The National Commission of Minorities (NCM) is searching for a “missing report” on the 2002 Gujarat riots after the retired IAS officer who was NCM secretary at the time claimed that her original submission, which she says was damning and recommended President’s rule in the state, has vanished from the records.
The officer, Sarita J Das, had visited Gujarat with an NCM team after the riots. She got in touch with the panel about her report last August and an inquiry was ordered after it could not be traced.
Das told The Indian Express that she went looking for the report more than a decade after the riots as she wanted to set the record straight.
“I decided to approach the commission after I saw some news reports on television, quoting Narendra Modi as being heartbroken about the riots. This left me flabbergasted. My conscience hurt,” Das said.
“But it was only after I went to the commission and saw the compendium on Gujarat 2002 brought out by the commission then that I realised that all traces of my report advocating President’s rule had been wiped out of the commission’s reports.”
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Minutes of a NCM meeting briefed by Das last August say the panel decided to order a formal internal inquiry to trace the missing documents as it felt the institutional memory of the commission had been rendered incomplete. The inquiry is yet to conclude.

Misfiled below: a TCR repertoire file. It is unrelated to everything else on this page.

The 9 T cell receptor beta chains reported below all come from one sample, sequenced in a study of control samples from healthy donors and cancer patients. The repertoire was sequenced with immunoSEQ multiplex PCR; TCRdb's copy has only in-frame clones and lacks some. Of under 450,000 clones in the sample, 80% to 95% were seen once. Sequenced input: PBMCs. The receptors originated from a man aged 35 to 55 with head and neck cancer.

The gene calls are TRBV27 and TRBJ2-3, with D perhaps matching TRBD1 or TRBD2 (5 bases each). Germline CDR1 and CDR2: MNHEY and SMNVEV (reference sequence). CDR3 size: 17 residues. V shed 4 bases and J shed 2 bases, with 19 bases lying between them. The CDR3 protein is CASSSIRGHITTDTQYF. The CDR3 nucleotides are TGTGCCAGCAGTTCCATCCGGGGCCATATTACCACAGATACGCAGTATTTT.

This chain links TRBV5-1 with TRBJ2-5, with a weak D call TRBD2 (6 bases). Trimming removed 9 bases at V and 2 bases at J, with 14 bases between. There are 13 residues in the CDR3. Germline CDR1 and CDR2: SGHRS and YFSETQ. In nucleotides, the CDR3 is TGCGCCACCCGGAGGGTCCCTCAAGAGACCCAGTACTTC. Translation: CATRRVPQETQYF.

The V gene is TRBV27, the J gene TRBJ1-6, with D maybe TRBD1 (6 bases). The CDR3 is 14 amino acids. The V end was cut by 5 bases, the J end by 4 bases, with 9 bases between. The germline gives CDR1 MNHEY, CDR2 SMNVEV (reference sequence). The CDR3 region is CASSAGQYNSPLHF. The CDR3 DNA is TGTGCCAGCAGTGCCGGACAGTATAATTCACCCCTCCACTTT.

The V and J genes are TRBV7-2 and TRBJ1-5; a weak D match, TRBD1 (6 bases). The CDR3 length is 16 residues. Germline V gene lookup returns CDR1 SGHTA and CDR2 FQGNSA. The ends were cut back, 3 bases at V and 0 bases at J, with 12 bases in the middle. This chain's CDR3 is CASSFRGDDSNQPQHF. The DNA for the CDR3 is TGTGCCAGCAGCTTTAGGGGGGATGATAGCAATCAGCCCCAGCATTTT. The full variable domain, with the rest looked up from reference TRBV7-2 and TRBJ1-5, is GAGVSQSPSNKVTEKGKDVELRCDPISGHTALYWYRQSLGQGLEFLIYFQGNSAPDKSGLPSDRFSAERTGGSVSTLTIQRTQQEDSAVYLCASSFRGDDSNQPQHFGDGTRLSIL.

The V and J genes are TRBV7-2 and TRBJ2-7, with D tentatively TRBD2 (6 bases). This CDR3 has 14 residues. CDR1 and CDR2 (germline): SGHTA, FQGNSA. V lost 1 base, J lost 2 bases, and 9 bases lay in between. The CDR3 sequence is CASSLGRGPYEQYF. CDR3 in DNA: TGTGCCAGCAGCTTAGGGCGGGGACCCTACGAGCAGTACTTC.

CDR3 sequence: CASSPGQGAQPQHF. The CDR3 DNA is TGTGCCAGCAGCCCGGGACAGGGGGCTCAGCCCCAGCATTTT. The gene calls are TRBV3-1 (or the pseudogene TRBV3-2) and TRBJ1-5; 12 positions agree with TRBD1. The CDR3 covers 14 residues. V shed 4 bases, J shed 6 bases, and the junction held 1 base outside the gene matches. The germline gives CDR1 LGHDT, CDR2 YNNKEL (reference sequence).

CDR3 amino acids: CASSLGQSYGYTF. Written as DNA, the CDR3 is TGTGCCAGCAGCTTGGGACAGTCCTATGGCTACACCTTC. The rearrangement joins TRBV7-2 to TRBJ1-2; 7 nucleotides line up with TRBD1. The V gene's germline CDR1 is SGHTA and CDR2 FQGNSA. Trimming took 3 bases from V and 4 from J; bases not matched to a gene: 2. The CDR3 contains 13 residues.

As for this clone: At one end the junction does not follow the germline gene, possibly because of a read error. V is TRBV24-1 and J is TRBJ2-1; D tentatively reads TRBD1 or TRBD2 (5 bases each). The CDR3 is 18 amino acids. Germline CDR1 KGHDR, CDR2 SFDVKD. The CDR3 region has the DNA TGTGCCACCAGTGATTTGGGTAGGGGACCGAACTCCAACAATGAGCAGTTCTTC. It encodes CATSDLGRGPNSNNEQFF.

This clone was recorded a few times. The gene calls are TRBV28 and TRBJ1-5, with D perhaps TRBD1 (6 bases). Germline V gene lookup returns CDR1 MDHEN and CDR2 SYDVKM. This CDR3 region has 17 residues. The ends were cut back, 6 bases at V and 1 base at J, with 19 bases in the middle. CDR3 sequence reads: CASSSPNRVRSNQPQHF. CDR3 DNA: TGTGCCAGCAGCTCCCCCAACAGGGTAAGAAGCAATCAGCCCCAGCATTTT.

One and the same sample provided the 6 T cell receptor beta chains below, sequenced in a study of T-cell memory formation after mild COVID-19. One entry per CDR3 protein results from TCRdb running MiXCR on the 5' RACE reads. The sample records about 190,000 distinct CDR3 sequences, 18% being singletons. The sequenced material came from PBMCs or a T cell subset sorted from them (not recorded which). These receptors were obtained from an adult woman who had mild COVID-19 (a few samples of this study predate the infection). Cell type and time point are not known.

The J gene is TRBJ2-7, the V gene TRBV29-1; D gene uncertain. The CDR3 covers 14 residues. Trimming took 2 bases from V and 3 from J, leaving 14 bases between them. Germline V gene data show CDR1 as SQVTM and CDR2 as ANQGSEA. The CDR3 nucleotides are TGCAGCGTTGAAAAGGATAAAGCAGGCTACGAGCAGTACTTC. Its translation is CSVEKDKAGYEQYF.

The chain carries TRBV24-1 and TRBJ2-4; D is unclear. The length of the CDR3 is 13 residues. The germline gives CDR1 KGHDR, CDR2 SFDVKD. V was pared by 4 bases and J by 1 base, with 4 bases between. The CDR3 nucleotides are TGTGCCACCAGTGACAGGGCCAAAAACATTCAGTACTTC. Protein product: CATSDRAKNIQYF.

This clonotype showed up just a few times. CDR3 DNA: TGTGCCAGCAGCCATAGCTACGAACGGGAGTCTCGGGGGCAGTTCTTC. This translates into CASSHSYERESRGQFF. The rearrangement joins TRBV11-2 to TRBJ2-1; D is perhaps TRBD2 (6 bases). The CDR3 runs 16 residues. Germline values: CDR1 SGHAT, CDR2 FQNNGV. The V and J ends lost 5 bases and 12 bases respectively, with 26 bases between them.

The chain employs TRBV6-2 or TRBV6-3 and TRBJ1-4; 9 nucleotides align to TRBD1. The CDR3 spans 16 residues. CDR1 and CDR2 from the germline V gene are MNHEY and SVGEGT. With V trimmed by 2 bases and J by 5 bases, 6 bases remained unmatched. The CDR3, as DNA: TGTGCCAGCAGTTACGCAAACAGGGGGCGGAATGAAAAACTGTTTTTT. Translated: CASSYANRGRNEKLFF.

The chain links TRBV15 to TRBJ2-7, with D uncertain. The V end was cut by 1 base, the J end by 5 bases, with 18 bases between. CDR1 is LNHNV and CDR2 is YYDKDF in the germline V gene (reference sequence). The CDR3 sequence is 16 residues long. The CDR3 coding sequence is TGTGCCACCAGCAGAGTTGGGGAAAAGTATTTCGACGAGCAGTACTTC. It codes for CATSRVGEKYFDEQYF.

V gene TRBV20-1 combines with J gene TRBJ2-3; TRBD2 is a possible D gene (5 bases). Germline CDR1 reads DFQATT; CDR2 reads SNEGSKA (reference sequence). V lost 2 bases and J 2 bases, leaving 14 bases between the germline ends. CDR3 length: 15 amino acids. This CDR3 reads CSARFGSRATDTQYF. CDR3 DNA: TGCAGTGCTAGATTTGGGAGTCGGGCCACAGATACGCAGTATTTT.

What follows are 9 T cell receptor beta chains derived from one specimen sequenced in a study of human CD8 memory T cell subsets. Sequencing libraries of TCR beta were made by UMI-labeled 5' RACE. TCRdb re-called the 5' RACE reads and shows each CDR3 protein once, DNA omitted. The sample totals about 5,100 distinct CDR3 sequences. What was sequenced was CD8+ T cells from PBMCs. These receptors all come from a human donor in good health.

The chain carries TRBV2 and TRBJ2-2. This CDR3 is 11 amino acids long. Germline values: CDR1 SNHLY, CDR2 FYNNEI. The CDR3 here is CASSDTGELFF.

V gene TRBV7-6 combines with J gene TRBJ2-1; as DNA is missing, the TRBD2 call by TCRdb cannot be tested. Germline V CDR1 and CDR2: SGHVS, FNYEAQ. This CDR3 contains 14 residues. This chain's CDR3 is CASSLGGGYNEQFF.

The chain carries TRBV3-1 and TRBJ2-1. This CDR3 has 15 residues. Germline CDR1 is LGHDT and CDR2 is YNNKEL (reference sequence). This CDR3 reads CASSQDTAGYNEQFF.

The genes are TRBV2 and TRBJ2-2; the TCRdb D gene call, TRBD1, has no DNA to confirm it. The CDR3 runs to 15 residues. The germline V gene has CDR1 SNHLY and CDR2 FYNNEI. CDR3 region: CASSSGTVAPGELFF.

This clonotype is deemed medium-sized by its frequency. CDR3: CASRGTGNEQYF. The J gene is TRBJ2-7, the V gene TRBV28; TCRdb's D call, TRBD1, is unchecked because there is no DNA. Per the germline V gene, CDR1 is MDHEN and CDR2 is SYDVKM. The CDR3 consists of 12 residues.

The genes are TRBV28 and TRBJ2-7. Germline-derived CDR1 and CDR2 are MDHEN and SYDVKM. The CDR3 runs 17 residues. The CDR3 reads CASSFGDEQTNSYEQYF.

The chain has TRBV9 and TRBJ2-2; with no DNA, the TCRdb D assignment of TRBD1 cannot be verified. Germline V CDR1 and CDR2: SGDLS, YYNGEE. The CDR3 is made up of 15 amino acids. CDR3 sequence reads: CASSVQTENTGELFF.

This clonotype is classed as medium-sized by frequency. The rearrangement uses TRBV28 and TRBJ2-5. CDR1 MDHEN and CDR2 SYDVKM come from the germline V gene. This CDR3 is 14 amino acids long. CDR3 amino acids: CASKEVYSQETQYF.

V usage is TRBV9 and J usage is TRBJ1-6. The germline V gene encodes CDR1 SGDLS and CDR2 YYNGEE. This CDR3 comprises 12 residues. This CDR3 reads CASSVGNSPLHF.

“Initially the file itself could not be traced. After much effort when we found the file, Ms Das’s report was not a part of it. Instead there was one by Mr Tarlochan Singh, which according to Ms Das is a thoroughly edited version of what she had submitted. There were some documents missing from the file. I had asked for an inquiry into the parts that were missing,” said the then NCM chairman Wajahat Habibullah.
Singh, another former NCM chief, however, contested Das’s claims and said bureaucrats are not authorised to make submissions.
“It’s totally wrong. One should understand how the commission works. A bureaucrat has no role in formulation of such reports. The report is of the commission. How can a secretary of the commission – be it minorities, SC or ST – give a report?” he asked.
“She may have given inputs as secretary but the report has to be drafted by the commission. The final report is of the commission. A bureaucrat always gives inputs, as they assist the commission in drafting reports. Whatever she may have even written, the commission is not bound to include it as it is the decision of the members,” Singh added.
“Why is she remembering all this after 10 years? May be there is some political reason. One wonders what is the motive?”
A 1966-batch Orissa cadre officer, Das said she is also trying to locate a copy of the report in her personal files.
Modi, she claimed, had tried to stop her from visiting relief camps in Gujarat during her two-day trip in March 2002, citing security concerns.
“I came back and wrote a report saying there is a complete breakdown of the constitutional machinery in that state and imposition of President’s rule should be recommended. That report was suppressed but some of the reasons for that statement can still be found in the letter I wrote to the then chief secretary of Gujarat G Subba Rao on April 8, 2002,” she said.